Subtle brain performance changes could predict infection risk

Researchers at the Ann Arbor-based University of Michigan may have found a way to predict risk of infection using cognitive performance tests.

The study, published in Scientific Reports on Dec. 30, asked 18 healthy participants to take brain performance tests three times per day for three days before exposing them to a cold virus. The tests provided 18 measures of cognitive function, including reaction time, attention and rapid switching.

Cognitive variability accurately predicted how the immune system performed after exposure to a respiratory virus, researchers said.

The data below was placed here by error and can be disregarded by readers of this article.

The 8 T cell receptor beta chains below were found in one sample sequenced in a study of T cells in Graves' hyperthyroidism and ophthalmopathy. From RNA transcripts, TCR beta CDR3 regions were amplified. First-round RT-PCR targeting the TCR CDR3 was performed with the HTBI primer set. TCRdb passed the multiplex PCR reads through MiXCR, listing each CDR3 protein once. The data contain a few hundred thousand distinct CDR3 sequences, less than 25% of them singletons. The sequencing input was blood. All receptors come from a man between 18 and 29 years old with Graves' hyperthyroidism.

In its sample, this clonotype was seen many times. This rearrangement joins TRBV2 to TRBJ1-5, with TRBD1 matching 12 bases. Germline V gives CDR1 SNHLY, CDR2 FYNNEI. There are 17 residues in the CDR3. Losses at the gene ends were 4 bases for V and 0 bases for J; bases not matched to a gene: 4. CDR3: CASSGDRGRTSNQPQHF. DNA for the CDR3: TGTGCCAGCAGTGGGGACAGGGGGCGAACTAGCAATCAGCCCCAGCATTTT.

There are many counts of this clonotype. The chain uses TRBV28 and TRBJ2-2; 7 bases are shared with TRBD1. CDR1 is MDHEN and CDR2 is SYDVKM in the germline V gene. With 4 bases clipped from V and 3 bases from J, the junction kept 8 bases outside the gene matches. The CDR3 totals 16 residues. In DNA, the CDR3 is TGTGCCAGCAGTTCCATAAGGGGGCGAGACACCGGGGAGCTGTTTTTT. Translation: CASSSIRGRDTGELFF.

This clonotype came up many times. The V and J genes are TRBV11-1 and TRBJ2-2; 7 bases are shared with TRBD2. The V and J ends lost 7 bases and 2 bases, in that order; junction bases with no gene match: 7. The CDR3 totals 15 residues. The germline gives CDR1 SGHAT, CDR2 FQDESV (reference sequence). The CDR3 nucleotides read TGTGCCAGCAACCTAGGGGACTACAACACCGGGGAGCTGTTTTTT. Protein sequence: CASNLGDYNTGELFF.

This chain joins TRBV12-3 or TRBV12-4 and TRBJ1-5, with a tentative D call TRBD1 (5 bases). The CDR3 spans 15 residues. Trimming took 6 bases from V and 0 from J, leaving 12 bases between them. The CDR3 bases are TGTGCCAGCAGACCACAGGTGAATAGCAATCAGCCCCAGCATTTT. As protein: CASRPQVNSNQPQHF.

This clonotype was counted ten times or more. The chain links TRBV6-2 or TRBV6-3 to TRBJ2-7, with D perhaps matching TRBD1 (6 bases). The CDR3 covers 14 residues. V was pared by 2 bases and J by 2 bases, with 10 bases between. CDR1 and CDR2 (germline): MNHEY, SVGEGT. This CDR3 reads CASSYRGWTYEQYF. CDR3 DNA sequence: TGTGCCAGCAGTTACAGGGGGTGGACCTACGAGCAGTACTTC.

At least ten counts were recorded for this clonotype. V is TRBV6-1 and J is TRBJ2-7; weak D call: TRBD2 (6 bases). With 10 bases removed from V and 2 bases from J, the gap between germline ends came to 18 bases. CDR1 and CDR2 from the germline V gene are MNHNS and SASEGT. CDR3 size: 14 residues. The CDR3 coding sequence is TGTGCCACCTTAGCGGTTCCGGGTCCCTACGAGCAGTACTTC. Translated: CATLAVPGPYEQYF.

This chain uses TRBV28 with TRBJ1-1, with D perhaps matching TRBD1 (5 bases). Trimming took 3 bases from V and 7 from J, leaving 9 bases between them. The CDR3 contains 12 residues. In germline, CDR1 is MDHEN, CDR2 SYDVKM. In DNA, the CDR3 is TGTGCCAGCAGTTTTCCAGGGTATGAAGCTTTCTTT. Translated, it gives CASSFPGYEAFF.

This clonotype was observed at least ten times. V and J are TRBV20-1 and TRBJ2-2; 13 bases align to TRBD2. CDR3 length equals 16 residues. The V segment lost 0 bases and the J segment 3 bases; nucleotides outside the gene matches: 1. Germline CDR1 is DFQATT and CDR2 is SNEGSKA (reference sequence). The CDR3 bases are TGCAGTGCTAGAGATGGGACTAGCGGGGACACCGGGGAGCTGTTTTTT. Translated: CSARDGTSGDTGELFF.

"This is the first exposure study in humans to show that one's cognitive performance before exposure to a respiratory virus can predict the severity of the infection," Alfred Hero, PhD, an electrical engineering and computer science professor at the university and a corresponding author of the study, told Michigan News.

The researchers said smartphones could be used to identify times of heightened susceptibility to illness by monitoring cognitive indicators such as typing speed and accuracy.

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